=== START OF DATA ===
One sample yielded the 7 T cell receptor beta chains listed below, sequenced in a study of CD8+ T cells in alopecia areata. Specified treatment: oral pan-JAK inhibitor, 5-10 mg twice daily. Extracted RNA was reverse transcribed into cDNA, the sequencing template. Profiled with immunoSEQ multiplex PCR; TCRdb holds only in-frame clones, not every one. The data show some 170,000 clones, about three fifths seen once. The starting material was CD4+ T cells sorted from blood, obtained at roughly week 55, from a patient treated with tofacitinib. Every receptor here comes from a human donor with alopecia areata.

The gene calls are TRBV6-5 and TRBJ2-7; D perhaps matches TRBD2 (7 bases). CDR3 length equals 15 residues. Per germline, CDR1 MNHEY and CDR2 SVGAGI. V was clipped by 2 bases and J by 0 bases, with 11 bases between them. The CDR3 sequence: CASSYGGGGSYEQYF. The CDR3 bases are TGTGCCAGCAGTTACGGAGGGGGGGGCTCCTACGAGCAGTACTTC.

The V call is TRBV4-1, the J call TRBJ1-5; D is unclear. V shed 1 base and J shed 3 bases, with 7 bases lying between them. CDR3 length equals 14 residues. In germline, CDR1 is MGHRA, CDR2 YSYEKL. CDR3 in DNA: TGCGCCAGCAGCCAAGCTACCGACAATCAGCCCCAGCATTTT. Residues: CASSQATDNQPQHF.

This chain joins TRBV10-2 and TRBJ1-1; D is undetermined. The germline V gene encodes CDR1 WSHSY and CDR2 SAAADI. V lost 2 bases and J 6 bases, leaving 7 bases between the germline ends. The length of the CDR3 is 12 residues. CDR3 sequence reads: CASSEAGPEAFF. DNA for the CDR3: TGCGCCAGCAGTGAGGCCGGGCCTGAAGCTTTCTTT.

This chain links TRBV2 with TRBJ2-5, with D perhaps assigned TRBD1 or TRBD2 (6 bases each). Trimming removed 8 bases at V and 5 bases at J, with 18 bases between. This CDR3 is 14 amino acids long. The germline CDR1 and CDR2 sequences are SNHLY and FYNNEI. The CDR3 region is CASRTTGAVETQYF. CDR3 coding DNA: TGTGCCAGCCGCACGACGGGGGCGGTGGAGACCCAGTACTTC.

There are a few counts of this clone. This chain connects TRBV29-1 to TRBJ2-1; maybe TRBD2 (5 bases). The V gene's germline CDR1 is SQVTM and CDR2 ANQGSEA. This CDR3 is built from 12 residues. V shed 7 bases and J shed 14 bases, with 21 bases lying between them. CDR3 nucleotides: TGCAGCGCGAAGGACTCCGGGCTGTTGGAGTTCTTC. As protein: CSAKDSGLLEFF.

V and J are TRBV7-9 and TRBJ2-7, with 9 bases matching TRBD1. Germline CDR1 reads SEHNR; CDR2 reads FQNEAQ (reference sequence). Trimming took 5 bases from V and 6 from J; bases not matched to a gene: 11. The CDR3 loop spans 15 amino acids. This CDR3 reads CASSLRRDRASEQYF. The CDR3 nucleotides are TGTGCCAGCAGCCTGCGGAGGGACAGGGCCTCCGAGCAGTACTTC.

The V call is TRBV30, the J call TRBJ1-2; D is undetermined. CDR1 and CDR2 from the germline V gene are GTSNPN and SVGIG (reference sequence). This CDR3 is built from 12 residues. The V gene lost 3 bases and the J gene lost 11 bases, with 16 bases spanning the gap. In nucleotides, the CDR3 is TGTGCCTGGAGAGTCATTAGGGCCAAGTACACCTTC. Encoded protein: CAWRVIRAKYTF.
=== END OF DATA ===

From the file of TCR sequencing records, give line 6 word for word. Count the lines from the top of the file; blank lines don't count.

There are a few counts of this clone. This chain connects TRBV29-1 to TRBJ2-1; maybe TRBD2 (5 bases). The V gene's germline CDR1 is SQVTM and CDR2 ANQGSEA. This CDR3 is built from 12 residues. V shed 7 bases and J shed 14 bases, with 21 bases lying between them. CDR3 nucleotides: TGCAGCGCGAAGGACTCCGGGCTGTTGGAGTTCTTC. As protein: CSAKDSGLLEFF.